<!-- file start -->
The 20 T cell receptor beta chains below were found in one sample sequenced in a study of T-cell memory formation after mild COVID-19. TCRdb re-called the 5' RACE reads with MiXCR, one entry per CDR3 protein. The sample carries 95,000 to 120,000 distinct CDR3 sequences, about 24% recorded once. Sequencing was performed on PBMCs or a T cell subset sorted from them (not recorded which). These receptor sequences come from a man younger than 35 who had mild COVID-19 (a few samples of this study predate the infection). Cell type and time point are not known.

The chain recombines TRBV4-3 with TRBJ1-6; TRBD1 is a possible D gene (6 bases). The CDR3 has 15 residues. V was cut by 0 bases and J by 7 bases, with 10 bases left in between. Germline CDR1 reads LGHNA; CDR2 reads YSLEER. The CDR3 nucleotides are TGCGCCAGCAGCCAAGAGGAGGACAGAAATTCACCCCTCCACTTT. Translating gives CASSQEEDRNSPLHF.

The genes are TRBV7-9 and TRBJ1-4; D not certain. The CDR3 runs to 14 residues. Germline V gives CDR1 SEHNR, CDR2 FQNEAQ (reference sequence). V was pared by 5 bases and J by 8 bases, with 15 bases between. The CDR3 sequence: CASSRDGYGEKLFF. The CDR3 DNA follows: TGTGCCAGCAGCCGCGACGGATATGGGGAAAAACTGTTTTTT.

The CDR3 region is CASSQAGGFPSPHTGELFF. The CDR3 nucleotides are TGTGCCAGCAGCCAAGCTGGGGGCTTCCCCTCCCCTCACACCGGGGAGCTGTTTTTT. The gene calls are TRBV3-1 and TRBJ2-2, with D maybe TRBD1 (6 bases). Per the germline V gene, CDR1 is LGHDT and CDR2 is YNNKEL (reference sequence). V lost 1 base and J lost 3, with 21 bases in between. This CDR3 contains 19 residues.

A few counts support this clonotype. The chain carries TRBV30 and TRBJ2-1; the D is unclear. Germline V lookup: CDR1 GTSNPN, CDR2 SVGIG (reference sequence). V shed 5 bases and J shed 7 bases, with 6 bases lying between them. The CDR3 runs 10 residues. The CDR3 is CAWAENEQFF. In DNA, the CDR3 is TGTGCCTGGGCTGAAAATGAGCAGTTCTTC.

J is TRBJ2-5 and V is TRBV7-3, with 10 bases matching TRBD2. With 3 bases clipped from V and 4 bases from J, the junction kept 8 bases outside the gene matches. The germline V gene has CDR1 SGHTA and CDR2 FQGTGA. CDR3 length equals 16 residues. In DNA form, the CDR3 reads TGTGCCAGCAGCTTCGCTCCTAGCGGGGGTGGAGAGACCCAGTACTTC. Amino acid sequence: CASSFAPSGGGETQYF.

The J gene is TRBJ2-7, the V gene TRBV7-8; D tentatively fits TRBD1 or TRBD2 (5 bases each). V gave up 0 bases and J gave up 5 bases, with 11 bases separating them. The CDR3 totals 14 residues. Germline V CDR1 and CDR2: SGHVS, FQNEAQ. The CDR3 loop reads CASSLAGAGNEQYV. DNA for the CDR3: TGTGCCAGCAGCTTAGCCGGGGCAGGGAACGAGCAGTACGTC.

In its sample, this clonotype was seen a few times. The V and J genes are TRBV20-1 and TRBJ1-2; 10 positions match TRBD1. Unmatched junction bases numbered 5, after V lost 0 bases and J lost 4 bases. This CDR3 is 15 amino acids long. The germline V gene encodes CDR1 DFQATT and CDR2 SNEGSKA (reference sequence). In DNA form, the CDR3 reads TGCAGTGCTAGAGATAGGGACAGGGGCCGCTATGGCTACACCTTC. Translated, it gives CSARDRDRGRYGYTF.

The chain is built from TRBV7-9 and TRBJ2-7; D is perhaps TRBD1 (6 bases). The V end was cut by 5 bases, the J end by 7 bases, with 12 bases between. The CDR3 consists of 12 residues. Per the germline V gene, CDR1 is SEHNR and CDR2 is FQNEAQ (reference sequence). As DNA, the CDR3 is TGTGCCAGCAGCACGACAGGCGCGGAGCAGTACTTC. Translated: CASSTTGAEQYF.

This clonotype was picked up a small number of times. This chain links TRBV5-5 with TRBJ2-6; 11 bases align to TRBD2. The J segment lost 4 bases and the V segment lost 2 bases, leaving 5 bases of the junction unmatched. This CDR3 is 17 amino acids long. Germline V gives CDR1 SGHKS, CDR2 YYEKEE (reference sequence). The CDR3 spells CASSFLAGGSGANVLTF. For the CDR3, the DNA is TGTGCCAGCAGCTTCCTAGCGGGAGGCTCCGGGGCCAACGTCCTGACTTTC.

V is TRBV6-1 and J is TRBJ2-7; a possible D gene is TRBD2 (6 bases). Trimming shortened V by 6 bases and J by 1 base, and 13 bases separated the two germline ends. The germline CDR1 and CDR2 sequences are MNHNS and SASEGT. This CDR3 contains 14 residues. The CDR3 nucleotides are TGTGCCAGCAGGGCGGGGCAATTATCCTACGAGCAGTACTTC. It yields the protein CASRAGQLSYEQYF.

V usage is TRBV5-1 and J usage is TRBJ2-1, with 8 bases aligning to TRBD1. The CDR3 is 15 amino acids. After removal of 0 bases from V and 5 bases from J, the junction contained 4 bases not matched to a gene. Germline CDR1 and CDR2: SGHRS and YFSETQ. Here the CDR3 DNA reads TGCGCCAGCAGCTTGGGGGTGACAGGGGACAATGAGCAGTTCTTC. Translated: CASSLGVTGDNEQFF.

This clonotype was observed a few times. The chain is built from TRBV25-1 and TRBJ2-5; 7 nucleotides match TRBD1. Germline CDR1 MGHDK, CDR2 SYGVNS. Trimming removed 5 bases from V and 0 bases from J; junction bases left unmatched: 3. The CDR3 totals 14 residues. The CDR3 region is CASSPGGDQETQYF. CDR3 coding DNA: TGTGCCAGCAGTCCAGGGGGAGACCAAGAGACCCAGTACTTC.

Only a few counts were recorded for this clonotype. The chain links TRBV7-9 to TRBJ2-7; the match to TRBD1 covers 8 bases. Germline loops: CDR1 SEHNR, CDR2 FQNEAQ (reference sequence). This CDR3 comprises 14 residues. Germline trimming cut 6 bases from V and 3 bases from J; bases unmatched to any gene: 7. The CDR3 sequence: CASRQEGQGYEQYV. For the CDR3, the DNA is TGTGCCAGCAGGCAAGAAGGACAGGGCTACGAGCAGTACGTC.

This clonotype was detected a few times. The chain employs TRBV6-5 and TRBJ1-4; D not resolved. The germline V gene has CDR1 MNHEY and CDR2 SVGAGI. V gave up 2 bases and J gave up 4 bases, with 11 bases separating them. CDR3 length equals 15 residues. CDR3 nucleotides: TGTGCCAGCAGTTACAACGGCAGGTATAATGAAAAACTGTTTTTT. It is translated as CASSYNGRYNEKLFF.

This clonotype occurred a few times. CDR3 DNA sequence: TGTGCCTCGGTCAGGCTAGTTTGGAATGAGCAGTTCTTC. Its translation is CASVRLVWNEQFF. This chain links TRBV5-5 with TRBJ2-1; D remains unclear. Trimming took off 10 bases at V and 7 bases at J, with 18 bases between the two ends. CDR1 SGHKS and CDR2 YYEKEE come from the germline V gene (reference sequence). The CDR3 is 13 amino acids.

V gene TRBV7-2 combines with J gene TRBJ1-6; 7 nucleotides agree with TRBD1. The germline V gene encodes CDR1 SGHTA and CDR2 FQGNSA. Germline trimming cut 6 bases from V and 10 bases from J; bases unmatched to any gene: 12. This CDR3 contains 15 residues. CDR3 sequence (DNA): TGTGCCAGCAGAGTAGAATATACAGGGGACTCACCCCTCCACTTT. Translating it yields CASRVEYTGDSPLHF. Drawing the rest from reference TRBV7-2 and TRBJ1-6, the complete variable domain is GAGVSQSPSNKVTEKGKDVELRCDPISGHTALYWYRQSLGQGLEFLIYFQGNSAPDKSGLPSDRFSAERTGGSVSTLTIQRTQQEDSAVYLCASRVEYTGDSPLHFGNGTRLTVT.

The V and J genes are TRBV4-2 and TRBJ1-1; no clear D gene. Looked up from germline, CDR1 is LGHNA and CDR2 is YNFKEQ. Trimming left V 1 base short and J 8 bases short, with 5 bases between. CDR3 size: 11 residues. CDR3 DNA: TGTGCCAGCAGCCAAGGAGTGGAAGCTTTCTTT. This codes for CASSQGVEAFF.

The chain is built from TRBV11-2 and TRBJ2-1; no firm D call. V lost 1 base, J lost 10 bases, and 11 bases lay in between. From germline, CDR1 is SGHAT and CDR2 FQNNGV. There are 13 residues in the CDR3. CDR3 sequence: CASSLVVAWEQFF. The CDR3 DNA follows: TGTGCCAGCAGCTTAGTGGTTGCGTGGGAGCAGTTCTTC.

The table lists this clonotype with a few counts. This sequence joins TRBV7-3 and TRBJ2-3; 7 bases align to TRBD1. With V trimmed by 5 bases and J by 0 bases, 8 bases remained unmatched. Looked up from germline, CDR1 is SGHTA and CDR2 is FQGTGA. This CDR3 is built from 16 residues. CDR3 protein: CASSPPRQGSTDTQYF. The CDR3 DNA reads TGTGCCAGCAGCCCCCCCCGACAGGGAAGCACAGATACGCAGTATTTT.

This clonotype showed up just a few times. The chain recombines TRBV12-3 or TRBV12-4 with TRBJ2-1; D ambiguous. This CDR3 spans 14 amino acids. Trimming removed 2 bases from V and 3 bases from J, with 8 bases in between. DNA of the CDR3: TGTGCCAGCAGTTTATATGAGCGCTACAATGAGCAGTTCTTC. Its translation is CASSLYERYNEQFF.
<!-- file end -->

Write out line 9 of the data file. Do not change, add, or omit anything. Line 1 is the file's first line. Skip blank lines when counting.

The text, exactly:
The chain is built from TRBV7-9 and TRBJ2-7; D is perhaps TRBD1 (6 bases). The V end was cut by 5 bases, the J end by 7 bases, with 12 bases between. The CDR3 consists of 12 residues. Per the germline V gene, CDR1 is SEHNR and CDR2 is FQNEAQ (reference sequence). As DNA, the CDR3 is TGTGCCAGCAGCACGACAGGCGCGGAGCAGTACTTC. Translated: CASSTTGAEQYF.